Love connection at The Runner

Shelby Parker

Senior Columnist

Photo Courtesy of Amber Chiang and Charley Chiang Amber and Charley Chiang smile on their wedding day May 22, 1994.
Photo Courtesy of Amber Chiang and Charley Chiang
Amber and Charley Chiang smile on their wedding day May 22, 1994.

They say that when you aren’t looking for love, that’s usually when it finds you. In the midst of focusing on school, career and family, sometimes the stars align and the one person you didn’t know you needed walks into your life at the right time.
Amber Morgan was a communications major at California State University, Bakersfield, and meeting the love of her life wasn’t a concern on her mind, nor was being in a relationship a main priority.
Her mother had gotten pregnant and married at a young age, and told Amber, “Always know what you want to do,” when it came to her life. Amber made a promise to her mom that she wouldn’t get married in her teens. She worked on The Runner throughout her college years from 1992 to 1996.
Charley Chiang was a business major at CSUB, who joined The Runner staff in 1990. He was “unofficially” on staff for two years, as he was also enrolled in the Copy Editing and Page Layout classes. He was also interested in someone else.
However, one day in August 1993, seemed to change all of that.
“While walking down DDH minding my own business, Amber and Lori Evans, who was the staff photographer, walked up behind me and Lori pinched my butt,” said Charley. “I liked Lori at the time, so I didn’t mind it, but I didn’t really think much of Amber at first. We officially met while I was in the Copy Editing class.”
It wasn’t exactly love at first sight for these two, but like many, over time their friendship became something more.The pair had never met before that day. After, they went to a few group outings, but never talked until a birthday party for their co-Editor-in-Chief, Laura Hodgson, in Kernville presented itself. They were the only ones who showed up, which gave them plenty of time to get to know one another. Charley was a city boy from Taiwan, who had then moved to Los Angeles. Amber was from the desert, and was fascinated with the stars, and spent some of their time together, pointing out the constellations in the night sky.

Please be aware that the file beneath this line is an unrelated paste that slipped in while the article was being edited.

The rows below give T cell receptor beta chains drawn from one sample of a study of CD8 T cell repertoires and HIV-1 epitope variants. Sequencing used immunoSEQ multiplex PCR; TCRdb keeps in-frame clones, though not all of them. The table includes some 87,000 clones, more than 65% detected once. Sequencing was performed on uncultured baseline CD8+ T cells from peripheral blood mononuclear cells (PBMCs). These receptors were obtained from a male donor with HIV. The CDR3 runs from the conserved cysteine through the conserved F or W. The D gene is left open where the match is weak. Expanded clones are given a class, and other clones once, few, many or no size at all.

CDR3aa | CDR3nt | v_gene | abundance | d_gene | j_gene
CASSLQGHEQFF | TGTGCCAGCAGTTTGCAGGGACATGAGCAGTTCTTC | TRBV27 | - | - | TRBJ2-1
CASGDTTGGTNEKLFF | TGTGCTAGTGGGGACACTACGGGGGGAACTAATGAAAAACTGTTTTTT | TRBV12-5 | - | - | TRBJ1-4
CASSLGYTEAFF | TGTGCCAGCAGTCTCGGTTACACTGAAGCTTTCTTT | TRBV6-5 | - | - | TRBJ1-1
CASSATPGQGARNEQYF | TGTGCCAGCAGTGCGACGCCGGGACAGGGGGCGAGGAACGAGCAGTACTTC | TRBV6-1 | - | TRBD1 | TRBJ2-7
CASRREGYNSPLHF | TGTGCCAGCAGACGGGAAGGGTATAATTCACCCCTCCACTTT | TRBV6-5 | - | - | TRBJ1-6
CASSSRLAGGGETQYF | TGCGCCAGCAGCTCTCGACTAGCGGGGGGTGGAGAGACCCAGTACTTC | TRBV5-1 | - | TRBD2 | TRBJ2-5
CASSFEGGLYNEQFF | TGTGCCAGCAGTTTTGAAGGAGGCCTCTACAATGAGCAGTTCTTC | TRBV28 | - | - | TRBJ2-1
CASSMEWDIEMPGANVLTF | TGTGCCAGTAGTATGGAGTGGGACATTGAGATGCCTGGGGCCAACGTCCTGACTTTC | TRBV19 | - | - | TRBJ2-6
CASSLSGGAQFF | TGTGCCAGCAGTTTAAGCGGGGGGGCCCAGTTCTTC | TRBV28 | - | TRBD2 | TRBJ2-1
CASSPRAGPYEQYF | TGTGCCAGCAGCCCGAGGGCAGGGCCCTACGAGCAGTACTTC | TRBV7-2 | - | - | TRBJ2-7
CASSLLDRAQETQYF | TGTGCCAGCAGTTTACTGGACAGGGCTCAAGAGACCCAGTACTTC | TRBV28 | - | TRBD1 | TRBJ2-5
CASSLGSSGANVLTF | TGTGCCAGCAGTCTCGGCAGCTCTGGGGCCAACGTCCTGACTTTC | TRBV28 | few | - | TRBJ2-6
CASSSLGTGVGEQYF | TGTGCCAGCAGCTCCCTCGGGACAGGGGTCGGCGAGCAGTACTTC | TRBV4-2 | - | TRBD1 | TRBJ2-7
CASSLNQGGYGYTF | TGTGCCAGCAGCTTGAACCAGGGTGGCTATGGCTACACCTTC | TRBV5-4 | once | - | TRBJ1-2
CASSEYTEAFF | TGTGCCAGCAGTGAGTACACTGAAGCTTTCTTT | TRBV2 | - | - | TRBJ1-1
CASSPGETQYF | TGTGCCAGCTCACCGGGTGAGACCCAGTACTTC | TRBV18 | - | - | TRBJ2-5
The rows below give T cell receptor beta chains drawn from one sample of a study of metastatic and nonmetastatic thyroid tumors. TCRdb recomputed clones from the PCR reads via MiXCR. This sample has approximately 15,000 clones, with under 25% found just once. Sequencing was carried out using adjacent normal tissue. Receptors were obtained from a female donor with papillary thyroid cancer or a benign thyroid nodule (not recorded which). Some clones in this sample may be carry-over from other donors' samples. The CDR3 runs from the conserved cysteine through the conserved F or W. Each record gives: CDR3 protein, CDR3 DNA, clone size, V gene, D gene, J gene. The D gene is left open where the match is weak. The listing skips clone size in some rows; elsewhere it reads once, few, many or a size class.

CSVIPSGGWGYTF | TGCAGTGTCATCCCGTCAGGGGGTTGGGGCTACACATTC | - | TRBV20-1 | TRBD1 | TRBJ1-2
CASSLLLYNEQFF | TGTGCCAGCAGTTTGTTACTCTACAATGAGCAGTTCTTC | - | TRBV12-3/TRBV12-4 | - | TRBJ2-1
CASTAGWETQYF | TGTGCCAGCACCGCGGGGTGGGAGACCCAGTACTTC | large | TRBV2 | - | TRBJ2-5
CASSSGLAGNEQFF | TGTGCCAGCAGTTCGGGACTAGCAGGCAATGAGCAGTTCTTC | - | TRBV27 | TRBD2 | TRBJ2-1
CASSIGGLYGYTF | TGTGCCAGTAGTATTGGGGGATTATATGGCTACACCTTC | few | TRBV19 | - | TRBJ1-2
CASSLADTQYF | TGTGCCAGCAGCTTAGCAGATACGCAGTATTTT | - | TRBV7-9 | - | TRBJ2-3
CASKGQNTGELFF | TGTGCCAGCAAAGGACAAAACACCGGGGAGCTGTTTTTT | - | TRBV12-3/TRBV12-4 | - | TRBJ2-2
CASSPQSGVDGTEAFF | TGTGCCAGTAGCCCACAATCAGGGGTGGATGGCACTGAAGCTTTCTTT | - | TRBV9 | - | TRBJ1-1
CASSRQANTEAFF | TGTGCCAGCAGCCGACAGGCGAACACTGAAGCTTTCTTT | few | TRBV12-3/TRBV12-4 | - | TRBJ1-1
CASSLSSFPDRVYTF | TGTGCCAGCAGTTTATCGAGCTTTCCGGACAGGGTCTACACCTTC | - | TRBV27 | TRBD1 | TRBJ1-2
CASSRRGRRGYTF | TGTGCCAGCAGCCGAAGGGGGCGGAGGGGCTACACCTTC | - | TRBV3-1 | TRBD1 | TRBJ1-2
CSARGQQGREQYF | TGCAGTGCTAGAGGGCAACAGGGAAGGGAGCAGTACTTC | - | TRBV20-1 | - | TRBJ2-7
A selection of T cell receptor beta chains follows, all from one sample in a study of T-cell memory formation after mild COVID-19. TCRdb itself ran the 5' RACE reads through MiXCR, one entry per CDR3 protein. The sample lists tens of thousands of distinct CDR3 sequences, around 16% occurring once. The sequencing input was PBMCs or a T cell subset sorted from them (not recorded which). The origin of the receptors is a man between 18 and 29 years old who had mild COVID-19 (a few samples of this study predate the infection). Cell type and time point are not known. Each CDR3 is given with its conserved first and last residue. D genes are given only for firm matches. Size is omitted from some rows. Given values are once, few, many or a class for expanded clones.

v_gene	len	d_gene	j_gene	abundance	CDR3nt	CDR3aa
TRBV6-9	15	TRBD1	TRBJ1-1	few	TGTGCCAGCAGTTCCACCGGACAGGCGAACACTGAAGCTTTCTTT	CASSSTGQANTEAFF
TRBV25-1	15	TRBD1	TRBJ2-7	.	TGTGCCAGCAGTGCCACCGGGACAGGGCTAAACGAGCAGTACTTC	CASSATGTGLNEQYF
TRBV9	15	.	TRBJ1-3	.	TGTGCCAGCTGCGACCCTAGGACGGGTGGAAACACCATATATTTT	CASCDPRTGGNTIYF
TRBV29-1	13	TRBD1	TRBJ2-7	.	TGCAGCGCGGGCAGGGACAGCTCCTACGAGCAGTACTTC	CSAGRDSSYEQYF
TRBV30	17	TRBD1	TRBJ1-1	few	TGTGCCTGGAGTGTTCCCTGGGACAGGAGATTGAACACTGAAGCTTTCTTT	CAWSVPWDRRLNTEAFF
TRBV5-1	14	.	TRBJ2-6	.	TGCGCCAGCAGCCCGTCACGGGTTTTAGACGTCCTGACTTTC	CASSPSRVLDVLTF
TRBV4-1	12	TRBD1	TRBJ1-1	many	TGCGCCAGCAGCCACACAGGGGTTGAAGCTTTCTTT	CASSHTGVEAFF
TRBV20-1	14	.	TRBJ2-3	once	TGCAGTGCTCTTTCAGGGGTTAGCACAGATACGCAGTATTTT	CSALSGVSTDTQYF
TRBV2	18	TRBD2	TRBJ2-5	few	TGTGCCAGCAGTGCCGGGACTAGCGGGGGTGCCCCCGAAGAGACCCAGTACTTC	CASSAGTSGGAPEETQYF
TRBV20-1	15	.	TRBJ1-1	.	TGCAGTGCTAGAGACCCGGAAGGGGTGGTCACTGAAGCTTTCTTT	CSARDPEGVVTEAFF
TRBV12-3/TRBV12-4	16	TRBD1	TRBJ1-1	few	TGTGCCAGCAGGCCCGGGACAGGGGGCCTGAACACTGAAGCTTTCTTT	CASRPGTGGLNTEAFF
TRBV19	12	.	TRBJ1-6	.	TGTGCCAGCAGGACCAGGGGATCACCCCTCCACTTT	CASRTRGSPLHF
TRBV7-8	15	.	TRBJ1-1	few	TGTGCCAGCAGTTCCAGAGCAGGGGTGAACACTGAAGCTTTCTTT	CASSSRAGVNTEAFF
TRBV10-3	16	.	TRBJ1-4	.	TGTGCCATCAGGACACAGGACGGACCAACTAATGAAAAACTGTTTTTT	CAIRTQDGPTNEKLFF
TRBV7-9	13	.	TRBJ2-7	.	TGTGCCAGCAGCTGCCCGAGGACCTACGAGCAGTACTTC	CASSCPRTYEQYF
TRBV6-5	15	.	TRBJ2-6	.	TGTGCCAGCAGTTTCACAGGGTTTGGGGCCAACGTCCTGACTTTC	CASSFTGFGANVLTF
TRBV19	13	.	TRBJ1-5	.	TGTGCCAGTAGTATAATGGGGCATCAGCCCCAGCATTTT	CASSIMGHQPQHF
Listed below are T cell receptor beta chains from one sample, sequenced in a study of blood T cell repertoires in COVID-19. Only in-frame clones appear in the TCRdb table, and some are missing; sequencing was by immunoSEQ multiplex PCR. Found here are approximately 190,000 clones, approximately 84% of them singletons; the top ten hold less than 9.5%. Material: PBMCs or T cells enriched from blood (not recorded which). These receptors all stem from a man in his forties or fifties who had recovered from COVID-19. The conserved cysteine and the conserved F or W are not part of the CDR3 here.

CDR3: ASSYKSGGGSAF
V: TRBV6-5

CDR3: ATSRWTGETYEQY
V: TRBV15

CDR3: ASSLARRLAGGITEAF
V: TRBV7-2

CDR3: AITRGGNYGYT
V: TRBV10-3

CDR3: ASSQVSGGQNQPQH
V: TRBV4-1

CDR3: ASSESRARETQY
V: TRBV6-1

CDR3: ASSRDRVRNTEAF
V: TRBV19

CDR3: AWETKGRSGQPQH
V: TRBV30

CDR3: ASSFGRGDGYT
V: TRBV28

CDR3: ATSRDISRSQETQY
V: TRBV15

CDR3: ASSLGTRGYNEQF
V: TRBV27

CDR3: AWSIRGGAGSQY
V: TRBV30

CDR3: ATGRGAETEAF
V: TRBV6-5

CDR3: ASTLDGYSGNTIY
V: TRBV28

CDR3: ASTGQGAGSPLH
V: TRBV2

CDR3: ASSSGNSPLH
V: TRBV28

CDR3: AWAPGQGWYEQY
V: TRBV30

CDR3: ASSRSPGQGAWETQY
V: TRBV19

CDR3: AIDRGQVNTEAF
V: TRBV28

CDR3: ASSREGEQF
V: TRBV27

“Amber and I spent about an hour talking just talking and getting to know each other under the stars and away from the party. I guess it was then I realized she might be the one.”
After only two months of dating, Amber was diagnosed with mononucleosis. All of her responsibilities had overwhelmed her, affecting her physically. Charley admits to feeling guilty about her getting sick, since mono is known as the kissing disease.
“Charley helped me however he could – bringing me food, helping me keep up on my coursework and just generally keeping me company. That selflessness is something I will always remember,” said Amber.
It was during that time that Charley got the idea to ask her to marry him. They had only been dating two months, but when you know, you know.
“I figured in her weakened state, she’d be more likely to say ‘yes,’ but I didn’t pop the question until after she had recovered,” said Charley.
Charley picked out a diamond ring, asked Amber’s dad for his permission to marry her and got on one knee on her front porch. Although Charley said she wasn’t totally surprised because they had been talking about it, Amber thought otherwise. Since she had made the promise to her mom about not marrying in her teens.
Amber waited until three days after her 20th birthday to get married. They have now been married 21 years, and have two children.
“It was a lovely wedding! I am very proud of them in their careers and as parents of two great kids,” said Judith Pratt, who was adviser of The Runner at the time.
“My life would not be the same had I not worked on The Runner. Thanks to Judith, to this day I still don’t use the words ‘that,’ ‘unique’ and ‘very.’ I also learned that love will find you when and where you least expect it,” said Charley.